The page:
Every feature in the line, device, and junction feature classes as well as every object in the domain network's junction object and edge object tables contains an Is connected attribute. This attribute helps identify isolated network features and objects by maintaining information about their connectivity to subnetwork controllers. When a feature is created, regardless of its connectivity, the Is connected attribute is set to unknown. This attribute is modified for network features depending on the operation being performed.
When a subnetwork is updated, the Is connected attribute is modified based on the connectivity of features to a subnetwork controller; this is based on the Tier or Subnetwork Name parameters specified in the Update Subnetwork geoprocessing tool.
To learn more, read about the Is connected attribute.
Summaries, propagation, and attribute substitution
Summaries that are configured in the subnetwork trace configuration of the subnetwork definition are updated during the update subnetwork process. When updating a subnetwork, the tool writes the results of the summaries into the SubnetLine feature class for the summary attributes. Also, if substitution or propagators are configured, they are considered when a subnetwork is updated.
Update subnetwork policy
When the update subnetwork process is executed, there are several options available that control what features are updated and how the edits are performed in the geodatabase. These options are configured as part of the subnetwork definition for a tier using the Set Subnetwork Definition tool.
Review your workflows and determine if changes are needed to the default update subnetwork policy. The update structure and container features options can be modified in the subnetwork definition to prevent issues where the supported subnetwork name field may be overloaded for structures and containers. This can be helpful in situations where there is nested containment. If there is a workflow that requires geodatabase eventing to occur for the attribute edits made during the update subnetwork process, the subnetwork definition for the tier can be configured to use eventing for the edit mode for the default version.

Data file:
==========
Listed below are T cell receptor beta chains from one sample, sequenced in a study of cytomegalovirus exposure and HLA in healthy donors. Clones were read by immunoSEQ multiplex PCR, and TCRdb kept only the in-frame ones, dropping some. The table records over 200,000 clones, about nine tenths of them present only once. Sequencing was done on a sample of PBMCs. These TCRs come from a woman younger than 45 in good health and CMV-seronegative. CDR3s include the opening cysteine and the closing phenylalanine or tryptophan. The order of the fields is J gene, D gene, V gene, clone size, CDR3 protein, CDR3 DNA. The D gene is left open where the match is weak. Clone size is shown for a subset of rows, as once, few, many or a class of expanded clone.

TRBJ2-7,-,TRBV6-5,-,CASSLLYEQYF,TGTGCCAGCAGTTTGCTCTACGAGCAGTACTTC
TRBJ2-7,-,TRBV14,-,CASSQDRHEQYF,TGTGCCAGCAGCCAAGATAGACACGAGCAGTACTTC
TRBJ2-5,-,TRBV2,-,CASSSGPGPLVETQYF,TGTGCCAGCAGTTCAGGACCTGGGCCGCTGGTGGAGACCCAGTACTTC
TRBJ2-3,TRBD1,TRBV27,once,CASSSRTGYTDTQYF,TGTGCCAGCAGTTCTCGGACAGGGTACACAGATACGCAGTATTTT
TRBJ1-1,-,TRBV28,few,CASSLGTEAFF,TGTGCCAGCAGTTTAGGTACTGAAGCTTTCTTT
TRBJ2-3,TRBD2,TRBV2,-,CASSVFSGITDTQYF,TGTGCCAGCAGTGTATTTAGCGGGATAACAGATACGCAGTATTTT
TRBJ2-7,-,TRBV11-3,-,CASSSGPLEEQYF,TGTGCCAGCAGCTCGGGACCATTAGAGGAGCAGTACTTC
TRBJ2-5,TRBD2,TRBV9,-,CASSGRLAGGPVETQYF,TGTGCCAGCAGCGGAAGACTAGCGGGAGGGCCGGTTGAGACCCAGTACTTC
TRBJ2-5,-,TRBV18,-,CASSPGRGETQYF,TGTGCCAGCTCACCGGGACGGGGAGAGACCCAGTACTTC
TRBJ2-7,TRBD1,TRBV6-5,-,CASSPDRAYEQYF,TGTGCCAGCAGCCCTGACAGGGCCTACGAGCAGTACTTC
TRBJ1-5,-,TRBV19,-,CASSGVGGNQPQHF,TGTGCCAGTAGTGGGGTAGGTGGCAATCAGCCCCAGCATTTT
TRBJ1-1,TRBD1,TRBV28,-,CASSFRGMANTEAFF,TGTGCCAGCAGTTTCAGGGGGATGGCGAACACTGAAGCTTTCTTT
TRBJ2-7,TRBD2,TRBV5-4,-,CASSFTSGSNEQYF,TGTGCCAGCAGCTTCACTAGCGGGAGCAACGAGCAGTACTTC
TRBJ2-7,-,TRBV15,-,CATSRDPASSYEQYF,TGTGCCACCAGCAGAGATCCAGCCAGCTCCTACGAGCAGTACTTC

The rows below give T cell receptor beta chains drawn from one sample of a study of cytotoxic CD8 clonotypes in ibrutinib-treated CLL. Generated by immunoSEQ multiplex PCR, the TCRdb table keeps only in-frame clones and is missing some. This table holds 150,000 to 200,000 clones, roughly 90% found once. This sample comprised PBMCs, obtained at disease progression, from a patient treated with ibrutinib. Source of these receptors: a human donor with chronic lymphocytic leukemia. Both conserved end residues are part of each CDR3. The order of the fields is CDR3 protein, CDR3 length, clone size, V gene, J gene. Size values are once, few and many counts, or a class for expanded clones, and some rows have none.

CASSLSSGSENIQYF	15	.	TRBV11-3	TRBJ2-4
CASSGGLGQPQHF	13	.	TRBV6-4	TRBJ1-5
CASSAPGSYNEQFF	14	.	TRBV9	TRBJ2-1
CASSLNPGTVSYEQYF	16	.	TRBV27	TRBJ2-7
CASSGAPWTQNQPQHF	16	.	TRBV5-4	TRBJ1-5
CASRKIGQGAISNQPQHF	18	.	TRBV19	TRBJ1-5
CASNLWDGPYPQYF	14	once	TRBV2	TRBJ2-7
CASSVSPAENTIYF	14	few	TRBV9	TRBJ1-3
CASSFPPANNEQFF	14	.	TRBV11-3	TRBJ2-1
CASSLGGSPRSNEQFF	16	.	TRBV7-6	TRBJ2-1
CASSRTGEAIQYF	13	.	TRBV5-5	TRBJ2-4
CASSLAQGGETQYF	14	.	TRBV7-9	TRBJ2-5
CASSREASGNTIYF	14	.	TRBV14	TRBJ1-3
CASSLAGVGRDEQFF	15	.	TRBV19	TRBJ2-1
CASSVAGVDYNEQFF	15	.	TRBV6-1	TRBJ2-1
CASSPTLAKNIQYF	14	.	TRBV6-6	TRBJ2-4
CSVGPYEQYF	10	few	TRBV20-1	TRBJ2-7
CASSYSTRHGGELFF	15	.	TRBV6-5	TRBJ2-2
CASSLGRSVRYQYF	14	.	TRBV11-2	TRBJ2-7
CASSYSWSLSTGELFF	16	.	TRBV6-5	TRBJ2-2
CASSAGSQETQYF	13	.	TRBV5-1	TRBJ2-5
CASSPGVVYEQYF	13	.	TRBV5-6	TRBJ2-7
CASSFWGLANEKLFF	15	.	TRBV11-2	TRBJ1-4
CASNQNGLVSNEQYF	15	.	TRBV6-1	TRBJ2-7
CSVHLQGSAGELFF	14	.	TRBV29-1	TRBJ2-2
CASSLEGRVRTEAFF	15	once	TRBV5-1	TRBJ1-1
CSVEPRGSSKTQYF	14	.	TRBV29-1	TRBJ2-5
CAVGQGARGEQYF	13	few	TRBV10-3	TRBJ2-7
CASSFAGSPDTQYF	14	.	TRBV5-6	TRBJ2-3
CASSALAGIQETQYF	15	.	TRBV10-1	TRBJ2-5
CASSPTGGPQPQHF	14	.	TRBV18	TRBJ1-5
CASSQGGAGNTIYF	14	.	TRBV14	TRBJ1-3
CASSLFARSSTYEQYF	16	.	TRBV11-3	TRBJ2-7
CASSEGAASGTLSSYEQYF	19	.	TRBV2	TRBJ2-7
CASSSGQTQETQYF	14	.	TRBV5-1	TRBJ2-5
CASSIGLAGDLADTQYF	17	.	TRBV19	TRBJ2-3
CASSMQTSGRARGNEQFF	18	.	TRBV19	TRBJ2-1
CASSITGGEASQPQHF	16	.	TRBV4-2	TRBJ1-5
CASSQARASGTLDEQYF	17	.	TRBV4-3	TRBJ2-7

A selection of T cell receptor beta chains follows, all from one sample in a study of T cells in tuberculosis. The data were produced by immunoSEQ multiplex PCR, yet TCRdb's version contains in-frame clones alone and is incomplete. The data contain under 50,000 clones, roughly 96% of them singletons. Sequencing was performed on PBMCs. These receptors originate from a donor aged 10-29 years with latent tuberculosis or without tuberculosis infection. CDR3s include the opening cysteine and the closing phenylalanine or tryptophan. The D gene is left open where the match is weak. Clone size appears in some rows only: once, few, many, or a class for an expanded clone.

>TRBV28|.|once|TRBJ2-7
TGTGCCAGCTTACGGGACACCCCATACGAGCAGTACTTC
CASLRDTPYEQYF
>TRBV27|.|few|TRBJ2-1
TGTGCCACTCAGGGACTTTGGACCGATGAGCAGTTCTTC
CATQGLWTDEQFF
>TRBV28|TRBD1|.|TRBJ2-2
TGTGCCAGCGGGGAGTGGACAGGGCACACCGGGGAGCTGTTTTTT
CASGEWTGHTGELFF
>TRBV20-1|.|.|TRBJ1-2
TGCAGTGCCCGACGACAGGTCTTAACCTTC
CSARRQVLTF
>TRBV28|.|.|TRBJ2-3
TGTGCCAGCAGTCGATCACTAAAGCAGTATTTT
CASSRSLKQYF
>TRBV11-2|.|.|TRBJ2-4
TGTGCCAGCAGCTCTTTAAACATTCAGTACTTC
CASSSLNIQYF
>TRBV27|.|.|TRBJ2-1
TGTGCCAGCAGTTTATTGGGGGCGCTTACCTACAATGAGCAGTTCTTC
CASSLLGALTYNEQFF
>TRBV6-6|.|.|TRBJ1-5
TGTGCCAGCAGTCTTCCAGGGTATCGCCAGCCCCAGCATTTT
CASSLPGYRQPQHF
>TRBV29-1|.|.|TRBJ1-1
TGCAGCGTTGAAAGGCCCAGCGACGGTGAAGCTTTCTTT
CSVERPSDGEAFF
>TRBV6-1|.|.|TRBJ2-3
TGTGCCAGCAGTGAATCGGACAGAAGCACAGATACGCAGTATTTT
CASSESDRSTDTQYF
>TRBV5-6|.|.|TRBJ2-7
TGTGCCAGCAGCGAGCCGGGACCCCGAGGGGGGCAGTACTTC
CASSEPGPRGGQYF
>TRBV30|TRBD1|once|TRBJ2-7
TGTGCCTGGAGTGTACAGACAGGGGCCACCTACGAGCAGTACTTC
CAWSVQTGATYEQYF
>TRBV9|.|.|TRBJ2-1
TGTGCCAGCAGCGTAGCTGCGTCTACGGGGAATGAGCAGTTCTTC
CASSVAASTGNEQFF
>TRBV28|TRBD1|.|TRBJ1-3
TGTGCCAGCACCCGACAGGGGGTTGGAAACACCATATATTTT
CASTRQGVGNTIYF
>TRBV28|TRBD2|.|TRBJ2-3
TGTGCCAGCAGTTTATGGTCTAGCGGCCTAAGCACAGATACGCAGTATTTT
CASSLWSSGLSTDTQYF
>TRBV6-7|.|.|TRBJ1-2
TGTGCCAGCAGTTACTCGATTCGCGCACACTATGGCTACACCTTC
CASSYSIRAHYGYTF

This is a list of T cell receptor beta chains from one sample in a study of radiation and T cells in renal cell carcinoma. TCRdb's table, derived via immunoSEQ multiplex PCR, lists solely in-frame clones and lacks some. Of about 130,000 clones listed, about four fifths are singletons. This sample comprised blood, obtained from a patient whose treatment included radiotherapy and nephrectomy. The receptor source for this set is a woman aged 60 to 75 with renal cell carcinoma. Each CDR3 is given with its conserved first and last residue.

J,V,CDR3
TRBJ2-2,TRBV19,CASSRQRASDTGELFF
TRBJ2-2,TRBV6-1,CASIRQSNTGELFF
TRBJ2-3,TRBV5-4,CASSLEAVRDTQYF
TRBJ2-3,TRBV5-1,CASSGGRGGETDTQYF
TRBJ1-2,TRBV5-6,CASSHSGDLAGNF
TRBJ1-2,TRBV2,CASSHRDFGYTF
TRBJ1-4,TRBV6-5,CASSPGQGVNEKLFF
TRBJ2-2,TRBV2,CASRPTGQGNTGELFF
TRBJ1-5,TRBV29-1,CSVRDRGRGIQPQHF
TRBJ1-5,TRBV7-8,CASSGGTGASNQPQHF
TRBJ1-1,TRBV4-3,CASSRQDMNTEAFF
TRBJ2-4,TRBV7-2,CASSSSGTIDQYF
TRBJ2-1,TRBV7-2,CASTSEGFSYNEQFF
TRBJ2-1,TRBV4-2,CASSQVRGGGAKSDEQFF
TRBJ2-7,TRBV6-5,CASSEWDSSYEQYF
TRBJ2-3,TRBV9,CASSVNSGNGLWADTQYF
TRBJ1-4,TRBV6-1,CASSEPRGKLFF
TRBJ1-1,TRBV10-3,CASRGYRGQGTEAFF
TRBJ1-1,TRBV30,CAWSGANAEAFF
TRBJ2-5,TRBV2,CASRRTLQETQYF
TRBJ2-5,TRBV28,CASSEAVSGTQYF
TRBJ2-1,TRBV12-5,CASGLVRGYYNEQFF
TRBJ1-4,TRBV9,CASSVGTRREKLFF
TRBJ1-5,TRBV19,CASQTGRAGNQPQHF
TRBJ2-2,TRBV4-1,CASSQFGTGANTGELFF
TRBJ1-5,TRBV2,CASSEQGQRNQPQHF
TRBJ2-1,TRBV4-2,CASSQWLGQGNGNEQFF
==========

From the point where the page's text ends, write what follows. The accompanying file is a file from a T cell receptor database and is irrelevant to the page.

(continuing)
Options available to set for update subnetwork policy are as follows:
- Update Structure Features—Specifies whether the update subnetwork process will update the supported subnetwork name attribute for structure features. This option is checked by default.
- Update Container Features—Specifies whether the update subnetwork process will update the supported subnetwork name for container features. This option is checked by default.
Edit Mode For Default Version and Edit Mode For Named Version—During the update subnetwork process, various attribute edits are made to subnetwork features. By performing these attribute edits as direct writes, you will bypass any eventing at the geodatabase level. Examples include feature linked annotation, or the evaluation of an attribute rule set on the insert or update triggering event. The default behavior is without eventing, to perform attribute edits as direct writes.
Update subnetwork policy options require Utility Network Version 4 or higher. The Edit Mode For Default Version and Edit Mode For Named Version options are only applicable to enterprise geodatabases.